Maybe there is a reason the company is called Faraday Future. Could it be because everything is in the future?
The company’s contractor now says it has “adjusted” its construction schedule at its proposed future electric car manufacturing plant at Apex in North Las Vegas. That’s another word for halted. The contractor says work is to resume next year.
Faraday has failed to reply to emailed questions from the Las Vegas newspaper, but Business Insider reports that a Faraday Future representative said late Monday that the company is “refocusing efforts” on its upcoming production vehicle in the meantime.
Based on Faraday’s pie-in-the-sky promises in 2015, at the urging of Gov. Brian Sandoval, the state Legislature meeting urgently in special session agreed to dole out $215 million in tax abatements and credits to entice Faraday Future to build in Nevada. The state also promised $120 million in infrastructure that includes water, rail and road improvements that may include widening I-15 and improving the freeway interchange near the Apex industrial park.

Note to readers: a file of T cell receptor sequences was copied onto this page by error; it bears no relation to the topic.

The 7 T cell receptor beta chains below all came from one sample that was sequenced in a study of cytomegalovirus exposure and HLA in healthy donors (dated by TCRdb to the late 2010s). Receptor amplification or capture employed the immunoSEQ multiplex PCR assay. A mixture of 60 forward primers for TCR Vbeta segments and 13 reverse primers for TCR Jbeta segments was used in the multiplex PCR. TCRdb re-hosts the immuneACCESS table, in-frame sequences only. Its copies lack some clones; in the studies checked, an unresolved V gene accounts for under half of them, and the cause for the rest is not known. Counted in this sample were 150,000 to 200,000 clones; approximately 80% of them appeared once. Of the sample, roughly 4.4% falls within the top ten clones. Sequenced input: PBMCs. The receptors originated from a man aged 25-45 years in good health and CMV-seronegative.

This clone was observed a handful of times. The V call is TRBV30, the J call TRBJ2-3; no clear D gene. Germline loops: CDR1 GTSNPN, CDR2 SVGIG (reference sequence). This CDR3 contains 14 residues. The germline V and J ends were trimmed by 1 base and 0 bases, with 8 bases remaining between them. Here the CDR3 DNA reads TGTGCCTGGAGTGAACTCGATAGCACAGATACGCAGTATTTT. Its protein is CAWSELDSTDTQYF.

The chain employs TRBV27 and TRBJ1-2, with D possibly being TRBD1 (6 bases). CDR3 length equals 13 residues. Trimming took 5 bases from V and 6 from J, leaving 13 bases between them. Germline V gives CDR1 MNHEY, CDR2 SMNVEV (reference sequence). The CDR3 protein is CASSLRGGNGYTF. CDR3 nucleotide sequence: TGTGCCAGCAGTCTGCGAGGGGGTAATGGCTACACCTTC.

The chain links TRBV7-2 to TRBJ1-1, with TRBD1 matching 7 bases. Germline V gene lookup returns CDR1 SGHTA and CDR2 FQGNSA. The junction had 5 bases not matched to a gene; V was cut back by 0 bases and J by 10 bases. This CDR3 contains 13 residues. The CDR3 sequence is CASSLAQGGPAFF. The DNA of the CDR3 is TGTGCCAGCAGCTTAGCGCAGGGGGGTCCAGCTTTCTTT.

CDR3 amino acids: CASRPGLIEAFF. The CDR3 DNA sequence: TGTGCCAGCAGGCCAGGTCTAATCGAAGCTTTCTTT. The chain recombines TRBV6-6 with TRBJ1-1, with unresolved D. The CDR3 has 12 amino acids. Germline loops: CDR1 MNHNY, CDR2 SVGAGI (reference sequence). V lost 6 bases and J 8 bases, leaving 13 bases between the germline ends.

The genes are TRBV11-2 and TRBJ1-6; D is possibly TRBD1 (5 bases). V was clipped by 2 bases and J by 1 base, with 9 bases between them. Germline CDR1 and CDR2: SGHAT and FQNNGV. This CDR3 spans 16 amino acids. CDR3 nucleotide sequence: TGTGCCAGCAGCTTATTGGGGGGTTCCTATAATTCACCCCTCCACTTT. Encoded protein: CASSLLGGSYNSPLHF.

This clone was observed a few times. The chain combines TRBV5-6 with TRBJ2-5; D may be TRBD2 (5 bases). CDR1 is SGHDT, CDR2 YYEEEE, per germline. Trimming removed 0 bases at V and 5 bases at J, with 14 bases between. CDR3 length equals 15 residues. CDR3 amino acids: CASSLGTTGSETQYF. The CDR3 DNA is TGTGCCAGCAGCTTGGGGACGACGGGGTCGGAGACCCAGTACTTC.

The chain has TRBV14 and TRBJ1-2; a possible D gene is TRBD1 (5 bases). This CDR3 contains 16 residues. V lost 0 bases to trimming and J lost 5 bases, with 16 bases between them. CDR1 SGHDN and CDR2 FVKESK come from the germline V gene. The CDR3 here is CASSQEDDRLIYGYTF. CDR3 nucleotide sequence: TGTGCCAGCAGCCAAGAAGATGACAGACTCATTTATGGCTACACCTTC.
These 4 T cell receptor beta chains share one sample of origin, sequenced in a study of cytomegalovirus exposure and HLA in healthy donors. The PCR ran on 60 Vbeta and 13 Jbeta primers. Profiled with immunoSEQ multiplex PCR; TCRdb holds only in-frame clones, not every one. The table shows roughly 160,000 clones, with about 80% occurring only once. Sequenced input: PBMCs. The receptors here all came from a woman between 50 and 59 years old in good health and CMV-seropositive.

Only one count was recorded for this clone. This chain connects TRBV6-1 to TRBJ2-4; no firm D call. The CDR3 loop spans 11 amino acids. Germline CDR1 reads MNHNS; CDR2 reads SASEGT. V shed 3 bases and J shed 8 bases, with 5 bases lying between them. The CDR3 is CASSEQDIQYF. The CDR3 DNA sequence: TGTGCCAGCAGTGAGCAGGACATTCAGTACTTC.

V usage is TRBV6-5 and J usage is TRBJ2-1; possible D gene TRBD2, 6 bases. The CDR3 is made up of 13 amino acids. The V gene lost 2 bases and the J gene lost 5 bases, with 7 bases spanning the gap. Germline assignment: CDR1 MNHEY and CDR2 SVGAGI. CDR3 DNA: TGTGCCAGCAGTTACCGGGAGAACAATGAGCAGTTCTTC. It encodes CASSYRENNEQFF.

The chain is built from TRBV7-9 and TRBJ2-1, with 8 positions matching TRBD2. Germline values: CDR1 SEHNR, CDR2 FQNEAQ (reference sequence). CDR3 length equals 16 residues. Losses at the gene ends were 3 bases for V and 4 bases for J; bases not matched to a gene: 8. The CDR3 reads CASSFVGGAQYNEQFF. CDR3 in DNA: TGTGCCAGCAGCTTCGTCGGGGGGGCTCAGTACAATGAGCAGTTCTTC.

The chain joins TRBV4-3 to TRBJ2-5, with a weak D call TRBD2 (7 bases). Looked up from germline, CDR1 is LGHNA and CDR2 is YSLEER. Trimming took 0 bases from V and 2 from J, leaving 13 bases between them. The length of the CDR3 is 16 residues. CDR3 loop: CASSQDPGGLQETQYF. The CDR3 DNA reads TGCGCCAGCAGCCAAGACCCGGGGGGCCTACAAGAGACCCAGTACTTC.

The governor told the Las Vegas newspaper the state will be out no money if Faraday fails to perform in the future.
But state Treasurer Dan Schwartz, who visited China recently, has been warning for some time that the company may be a sham. He told the local paper a few days ago, “We’re increasingly more concerned than we were before that this is just a big Ponzi scheme.”
The LA Times reported two weeks ago that Faraday Future hasn’t been paying its bills and still owes on a $75 million performance bond to the state of Nevada. It has fallen $57 million behind in payments due to an escrow account for its contractors.
Speaking of special sessions to dole out money, Tesla Motors continues to build on its electric car battery plant near Sparks but appears to be still lagging behind its promised schedule when lawmakers in 2014 approved $1.3 billion in tax exemptions and agreed to spend $100 million to build a highway to the plant.
And the governor said Monday he wants to hold off on going forward with fast-tracking $899 million in road work to handle traffic for a new $1.9 billion, 65,000-seat stadium in Las Vegas that is being funded with $750 million in hotel room tax funds.
NFL owners could vote in January to move the Oakland Raiders to Las Vegas — or not.
Maybe he heard about casino and newspaper owner Sheldon Adelson threatening to walk away from the deal if the Raiders don’t meet his terms.
Faraday Future released a promotional video with remarkably little real information:
Can’t hear any construction work?